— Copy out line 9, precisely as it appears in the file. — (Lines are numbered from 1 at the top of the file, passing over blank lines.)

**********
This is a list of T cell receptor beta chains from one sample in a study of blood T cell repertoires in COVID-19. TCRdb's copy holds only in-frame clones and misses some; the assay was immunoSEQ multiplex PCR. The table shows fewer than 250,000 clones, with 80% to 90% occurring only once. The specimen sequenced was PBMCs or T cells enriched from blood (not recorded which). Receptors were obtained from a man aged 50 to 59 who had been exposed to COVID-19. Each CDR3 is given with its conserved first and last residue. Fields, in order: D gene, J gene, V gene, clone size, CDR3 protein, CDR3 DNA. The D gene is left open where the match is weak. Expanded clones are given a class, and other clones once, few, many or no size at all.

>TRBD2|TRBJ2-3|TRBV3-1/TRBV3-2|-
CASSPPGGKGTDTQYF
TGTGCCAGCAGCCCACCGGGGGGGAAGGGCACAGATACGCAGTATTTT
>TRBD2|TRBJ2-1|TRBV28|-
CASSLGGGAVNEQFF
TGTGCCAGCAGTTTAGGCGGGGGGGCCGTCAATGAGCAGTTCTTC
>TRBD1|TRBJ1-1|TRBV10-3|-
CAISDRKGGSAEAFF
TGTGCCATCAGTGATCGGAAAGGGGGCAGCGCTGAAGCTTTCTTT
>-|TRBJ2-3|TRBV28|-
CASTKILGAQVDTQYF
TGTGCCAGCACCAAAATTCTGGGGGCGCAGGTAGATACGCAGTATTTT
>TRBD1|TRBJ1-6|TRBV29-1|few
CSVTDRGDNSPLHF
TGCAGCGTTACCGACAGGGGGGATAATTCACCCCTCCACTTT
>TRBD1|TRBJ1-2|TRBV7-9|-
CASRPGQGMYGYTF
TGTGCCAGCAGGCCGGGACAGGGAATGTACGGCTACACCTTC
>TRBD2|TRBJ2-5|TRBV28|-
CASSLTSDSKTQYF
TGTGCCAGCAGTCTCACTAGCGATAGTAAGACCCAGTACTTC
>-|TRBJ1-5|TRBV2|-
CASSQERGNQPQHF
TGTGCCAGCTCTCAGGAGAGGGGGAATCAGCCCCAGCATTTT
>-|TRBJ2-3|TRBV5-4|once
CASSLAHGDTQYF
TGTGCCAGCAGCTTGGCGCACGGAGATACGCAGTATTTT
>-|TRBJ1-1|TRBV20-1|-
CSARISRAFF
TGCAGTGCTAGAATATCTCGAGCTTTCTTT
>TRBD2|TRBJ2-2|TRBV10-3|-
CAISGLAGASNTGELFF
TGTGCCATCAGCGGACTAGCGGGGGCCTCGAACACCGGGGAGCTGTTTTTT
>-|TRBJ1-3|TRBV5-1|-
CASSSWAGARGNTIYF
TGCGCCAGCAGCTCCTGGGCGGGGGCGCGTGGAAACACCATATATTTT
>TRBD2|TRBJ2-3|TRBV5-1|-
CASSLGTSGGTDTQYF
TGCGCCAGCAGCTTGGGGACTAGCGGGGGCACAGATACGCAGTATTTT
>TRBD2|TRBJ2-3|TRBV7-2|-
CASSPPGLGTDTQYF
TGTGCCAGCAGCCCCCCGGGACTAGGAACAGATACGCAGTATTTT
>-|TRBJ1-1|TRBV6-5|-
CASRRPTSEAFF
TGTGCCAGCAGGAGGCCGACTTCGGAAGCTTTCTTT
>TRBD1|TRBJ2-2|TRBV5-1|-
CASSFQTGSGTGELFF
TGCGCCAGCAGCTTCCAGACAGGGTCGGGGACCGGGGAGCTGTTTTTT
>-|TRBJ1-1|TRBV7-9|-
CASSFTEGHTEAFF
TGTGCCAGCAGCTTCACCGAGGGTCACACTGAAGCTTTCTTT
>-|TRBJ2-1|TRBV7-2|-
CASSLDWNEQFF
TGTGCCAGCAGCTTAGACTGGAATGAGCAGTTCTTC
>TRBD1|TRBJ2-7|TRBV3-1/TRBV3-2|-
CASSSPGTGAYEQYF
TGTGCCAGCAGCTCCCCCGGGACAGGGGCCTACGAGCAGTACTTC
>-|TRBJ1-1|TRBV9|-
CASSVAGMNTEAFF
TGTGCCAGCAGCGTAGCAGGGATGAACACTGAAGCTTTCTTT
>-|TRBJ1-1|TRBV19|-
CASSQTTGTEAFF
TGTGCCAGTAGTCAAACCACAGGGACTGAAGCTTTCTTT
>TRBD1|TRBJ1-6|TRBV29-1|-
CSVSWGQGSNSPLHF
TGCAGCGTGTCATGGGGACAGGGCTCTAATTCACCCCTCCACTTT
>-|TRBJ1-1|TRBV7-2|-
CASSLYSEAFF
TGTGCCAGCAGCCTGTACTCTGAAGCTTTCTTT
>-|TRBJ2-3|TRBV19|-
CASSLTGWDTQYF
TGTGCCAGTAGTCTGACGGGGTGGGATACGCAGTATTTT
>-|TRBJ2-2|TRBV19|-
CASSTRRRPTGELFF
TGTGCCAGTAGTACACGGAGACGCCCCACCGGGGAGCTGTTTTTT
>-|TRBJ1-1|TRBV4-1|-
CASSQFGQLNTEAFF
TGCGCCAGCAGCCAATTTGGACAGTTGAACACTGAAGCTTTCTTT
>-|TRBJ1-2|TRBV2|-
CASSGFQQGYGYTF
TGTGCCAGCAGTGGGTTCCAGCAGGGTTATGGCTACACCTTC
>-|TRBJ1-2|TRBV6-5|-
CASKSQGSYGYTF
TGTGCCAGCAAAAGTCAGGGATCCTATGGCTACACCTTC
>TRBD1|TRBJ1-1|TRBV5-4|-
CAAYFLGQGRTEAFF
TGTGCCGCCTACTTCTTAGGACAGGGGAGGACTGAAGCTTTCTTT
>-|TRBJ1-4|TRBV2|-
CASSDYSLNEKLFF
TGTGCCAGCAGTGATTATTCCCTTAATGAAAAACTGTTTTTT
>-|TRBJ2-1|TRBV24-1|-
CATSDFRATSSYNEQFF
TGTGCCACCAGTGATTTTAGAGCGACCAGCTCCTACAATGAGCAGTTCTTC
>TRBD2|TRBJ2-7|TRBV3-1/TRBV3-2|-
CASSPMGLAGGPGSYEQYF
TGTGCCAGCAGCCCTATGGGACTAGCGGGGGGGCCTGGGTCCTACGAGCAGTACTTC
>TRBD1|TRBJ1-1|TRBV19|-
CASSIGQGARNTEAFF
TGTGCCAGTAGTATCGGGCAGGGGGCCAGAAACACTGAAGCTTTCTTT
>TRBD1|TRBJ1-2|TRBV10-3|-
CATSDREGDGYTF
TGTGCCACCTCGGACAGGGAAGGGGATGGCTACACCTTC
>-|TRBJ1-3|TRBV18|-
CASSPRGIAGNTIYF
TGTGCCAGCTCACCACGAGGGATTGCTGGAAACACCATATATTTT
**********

CAISDRKGGSAEAFF